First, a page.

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Endoscopic comparison of gastroduodenal injury with over-the-counter doses of new fast-dissolving ibuprofen and paracetamol formulations: a randomized, placebo-controlled, 4-way crossover clinical trial

Authors Lanza FL, Collaku A, Liu DJ

Received 4 October 2017

Accepted for publication 11 January 2018

Published 16 April 2018 Volume 2018:11 Pages 169—177


Checked for plagiarism Yes

Review by Single-blind

Peer reviewers approved by Dr Amy Norman

Peer reviewer comments 2

Editor who approved publication: Prof. Dr. Wing-Kin Syn

Frank L Lanza,1 Agron Collaku,2 Dongzhou J Liu3

1Department of Gastroenterology, Houston Institute for Clinical Research, Houston, TX, USA; 2Biostatistics Department, GlaxoSmithKline Consumer Healthcare, Parsippany, NJ, USA; 3Global Clinical Development, GlaxoSmithKline, Collegeville, PA, USA

Background: While gastrointestinal (GI) effects of standard ibuprofen and N-acetyl-p-­aminophenol (APAP) have been reported, upper GI injury following treatment with fast-dissolving (FD) formulations of these analgesics has not been investigated. We evaluated upper GI effects of over-the-counter doses of 2 FD ibuprofen products and 1 FD-APAP product.
Methods: In a randomized, placebo-controlled, endoscopist-blinded, 4-way crossover study, 28 healthy subjects received FD ibuprofen 2×200 mg liquid capsules 3 times daily (TID), ibuprofen 2×200 mg tablets TID, FD-APAP 2×500 mg tablets 4 times daily (QID), and placebo 2×500 mg tablets QID for 7 days. The primary end point was gastric mucosal damage assessed by endoscopy using the Lanza scale: 0=normal stomach or proximal duodenum, 1=mucosal hemorrhages only, 2=1 or 2 erosions, 3=numerous (3–10) erosions, and 4=large number of erosions (>10) or ulcer. Secondary end points included duodenal mucosal damage (Lanza scale); gastroduodenal mucosal injury, classified as present (gastric and/or duodenal endoscopy score ≥2) or absent (gastric and/or duodenal endoscopy score <2); and number of hemorrhages, erosions, and ulcers counted separately in the stomach and duodenum.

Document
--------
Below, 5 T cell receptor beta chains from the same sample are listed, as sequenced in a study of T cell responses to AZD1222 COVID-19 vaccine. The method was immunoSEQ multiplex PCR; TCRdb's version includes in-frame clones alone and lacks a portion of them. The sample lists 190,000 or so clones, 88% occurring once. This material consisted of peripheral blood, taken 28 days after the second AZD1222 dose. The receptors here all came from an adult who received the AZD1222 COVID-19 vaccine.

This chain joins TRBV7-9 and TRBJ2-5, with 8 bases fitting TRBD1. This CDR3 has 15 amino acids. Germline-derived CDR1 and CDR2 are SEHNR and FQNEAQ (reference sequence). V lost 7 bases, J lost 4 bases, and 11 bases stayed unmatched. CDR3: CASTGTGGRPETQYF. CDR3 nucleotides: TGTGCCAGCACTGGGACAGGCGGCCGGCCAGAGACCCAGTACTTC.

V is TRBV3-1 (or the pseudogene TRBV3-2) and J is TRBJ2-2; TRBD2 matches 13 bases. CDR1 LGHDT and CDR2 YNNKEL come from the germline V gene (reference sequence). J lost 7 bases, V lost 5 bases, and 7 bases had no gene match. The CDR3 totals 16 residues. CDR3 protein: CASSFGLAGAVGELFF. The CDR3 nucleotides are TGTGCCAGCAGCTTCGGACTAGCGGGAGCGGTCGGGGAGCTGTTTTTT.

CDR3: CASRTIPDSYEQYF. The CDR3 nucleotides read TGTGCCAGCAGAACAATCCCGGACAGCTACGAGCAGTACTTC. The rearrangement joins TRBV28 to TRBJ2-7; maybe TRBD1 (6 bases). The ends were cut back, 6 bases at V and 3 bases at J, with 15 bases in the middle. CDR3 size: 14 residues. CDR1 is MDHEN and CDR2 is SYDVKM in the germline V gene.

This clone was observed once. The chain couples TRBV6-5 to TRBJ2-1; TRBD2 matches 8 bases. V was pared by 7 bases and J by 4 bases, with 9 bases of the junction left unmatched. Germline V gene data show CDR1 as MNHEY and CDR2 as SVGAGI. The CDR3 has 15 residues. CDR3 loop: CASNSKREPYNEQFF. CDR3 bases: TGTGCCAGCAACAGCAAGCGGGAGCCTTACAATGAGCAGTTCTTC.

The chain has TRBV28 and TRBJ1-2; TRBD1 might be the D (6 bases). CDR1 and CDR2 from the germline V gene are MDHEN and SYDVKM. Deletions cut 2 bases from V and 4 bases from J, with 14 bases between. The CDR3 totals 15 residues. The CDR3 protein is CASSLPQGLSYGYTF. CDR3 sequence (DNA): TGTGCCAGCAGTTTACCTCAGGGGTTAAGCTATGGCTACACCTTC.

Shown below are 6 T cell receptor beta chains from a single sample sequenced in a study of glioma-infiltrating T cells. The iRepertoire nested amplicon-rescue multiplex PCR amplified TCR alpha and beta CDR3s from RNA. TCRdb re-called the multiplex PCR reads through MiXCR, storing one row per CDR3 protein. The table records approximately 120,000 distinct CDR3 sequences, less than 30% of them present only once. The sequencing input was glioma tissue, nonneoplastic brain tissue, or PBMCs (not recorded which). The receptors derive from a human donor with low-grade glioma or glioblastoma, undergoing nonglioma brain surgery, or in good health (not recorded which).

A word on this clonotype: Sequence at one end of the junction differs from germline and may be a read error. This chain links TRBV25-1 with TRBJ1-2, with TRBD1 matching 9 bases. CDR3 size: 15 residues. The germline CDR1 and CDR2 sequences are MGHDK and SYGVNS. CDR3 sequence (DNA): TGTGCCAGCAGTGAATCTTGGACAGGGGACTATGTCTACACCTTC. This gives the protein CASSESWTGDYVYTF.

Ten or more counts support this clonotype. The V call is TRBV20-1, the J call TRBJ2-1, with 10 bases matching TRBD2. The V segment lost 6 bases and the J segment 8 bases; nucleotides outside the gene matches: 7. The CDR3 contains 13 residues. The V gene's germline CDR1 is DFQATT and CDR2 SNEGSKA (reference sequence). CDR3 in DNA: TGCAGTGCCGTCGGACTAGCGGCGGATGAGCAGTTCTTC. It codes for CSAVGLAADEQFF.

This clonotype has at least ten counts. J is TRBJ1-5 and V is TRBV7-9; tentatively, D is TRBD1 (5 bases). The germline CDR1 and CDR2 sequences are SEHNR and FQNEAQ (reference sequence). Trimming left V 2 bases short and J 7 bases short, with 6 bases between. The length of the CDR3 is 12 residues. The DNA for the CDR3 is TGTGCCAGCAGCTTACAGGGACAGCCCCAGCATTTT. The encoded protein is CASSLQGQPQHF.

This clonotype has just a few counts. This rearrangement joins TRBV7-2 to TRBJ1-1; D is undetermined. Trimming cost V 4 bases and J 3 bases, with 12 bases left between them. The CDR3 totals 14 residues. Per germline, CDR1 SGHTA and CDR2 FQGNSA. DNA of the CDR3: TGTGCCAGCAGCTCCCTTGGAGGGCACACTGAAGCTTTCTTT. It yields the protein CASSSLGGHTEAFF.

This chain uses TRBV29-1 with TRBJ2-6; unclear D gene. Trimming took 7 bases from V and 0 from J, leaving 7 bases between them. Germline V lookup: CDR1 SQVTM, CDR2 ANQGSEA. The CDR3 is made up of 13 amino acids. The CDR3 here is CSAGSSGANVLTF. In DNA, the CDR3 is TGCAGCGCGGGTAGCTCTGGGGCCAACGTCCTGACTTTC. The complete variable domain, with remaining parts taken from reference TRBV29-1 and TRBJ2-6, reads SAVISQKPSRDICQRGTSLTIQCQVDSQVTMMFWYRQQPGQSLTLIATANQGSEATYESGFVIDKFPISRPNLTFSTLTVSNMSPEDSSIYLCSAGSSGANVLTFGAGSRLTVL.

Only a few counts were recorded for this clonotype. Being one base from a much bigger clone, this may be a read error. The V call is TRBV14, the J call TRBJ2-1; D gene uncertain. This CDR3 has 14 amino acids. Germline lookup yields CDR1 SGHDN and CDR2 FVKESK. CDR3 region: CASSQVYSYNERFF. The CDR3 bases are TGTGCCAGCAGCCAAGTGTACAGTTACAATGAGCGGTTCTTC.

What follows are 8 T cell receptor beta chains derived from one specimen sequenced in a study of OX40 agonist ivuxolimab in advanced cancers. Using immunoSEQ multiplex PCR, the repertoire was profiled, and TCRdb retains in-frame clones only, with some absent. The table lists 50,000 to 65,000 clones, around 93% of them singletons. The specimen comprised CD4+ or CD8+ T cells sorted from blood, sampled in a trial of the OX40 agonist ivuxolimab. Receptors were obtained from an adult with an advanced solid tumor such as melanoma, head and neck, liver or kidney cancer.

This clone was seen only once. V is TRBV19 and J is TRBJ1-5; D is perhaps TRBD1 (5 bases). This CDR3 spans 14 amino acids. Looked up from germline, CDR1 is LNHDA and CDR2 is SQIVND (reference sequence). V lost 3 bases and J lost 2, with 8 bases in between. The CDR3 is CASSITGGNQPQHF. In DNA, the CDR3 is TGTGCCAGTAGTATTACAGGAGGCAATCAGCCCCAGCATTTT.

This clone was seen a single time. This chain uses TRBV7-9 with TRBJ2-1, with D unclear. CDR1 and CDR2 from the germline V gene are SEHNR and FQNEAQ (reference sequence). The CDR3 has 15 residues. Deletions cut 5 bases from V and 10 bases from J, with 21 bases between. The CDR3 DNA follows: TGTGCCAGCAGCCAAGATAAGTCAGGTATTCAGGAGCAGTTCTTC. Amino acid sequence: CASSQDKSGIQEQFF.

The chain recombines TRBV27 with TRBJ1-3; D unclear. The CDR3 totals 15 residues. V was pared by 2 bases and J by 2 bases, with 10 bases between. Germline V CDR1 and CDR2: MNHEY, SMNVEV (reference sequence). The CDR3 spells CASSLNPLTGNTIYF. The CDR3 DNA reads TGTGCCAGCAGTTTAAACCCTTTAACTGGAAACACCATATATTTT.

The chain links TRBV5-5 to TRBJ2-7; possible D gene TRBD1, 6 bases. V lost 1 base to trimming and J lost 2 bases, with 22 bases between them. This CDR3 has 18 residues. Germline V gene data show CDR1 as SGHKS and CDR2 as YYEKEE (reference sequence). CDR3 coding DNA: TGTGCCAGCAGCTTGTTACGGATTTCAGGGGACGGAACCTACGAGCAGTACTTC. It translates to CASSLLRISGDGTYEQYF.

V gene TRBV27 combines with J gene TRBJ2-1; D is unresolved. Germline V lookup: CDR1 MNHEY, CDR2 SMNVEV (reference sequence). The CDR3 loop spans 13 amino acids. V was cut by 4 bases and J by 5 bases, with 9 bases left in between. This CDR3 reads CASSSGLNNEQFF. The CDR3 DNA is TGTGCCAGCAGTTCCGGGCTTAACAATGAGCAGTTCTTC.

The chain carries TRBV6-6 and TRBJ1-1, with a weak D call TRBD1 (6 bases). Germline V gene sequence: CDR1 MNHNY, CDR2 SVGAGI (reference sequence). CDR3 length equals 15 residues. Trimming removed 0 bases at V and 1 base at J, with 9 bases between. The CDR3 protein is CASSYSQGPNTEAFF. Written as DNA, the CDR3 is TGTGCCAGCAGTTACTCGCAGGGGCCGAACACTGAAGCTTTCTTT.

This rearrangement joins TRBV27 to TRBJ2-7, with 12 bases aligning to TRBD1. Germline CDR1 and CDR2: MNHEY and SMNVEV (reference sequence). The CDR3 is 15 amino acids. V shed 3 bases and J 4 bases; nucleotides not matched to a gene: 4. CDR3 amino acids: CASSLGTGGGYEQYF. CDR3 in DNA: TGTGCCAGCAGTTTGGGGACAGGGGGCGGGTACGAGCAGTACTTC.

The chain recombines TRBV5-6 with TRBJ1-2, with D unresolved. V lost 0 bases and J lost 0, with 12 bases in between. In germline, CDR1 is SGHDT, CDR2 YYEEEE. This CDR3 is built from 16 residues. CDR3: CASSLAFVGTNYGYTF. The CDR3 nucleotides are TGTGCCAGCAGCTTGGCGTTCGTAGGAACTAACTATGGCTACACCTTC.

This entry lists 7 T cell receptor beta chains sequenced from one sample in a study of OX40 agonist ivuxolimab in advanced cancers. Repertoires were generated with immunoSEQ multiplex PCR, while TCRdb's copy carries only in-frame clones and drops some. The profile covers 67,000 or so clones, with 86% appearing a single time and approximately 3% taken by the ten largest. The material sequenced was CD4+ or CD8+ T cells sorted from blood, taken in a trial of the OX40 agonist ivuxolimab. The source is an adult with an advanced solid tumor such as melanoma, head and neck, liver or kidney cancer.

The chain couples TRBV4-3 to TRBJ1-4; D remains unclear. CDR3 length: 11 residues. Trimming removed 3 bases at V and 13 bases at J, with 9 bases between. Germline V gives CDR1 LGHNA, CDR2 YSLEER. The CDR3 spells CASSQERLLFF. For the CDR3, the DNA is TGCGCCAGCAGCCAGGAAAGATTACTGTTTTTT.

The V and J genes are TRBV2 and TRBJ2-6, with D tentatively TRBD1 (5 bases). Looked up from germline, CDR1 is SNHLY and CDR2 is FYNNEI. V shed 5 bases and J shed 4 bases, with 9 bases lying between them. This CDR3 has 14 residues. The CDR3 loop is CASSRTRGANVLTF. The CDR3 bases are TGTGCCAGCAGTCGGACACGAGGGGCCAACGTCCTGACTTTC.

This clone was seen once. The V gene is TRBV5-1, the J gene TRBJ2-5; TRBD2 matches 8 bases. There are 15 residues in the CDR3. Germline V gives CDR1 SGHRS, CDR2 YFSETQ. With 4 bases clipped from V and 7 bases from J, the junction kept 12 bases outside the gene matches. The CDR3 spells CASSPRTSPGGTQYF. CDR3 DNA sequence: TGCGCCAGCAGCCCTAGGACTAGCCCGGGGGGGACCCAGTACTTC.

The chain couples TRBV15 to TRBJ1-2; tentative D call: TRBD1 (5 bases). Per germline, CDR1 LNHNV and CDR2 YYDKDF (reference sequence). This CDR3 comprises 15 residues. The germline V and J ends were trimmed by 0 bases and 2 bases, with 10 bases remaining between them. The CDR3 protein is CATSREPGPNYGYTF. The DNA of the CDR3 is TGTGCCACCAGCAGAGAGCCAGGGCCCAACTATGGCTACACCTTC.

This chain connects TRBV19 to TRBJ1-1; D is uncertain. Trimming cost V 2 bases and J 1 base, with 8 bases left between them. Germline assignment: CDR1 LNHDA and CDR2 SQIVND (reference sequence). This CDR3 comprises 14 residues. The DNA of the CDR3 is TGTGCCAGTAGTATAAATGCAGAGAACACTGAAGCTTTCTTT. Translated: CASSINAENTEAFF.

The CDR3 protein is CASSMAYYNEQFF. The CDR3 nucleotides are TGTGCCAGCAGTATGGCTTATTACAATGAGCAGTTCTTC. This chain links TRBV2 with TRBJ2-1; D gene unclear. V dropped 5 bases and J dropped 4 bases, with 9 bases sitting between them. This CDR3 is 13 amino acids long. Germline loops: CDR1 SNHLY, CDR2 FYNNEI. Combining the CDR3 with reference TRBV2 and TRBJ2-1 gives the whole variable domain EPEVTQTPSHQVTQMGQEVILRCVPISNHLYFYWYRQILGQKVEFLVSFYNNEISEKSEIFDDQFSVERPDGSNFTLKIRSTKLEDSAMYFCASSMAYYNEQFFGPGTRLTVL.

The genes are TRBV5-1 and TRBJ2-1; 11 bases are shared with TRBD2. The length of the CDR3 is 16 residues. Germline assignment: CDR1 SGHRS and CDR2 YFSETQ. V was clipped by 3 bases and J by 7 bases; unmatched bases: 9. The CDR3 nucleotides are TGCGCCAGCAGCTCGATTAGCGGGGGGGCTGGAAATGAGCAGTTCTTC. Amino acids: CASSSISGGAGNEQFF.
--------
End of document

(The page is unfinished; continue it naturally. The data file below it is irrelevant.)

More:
Results: Significantly greater gastric mucosal injury was observed after treatment with both ibuprofen products vs FD-APAP (p<0.0001 and p=0.0095, respectively). FD-APAP showed no difference from placebo (p=0.4794). The odds of having an incidence of gastroduodenal mucosal injury were over 6 times greater from FD ibuprofen liquid capsule treatment (odds ratio [OR]=6.19, 95% confidence interval [CI]: 1.60, 23.97) and over 3 times greater from ibuprofen tablet treatment (OR=3.19, 95% CI: 0.8, 12.74) vs FD-APAP.
Conclusion: Treatment with 2 ibuprofen products was associated with significant gastric mucosal injury. Of the 4 treatments studied, FD ibuprofen liquid capsules had the highest risk of incidence of gastroduodenal mucosal injury. Treatment with FD-APAP did not induce any clinically or statistically significant gastroduodenal mucosal injury.

Keywords: gastric mucosal damage, APAP, NSAIDs, erosions, hemorrhages, ulcer

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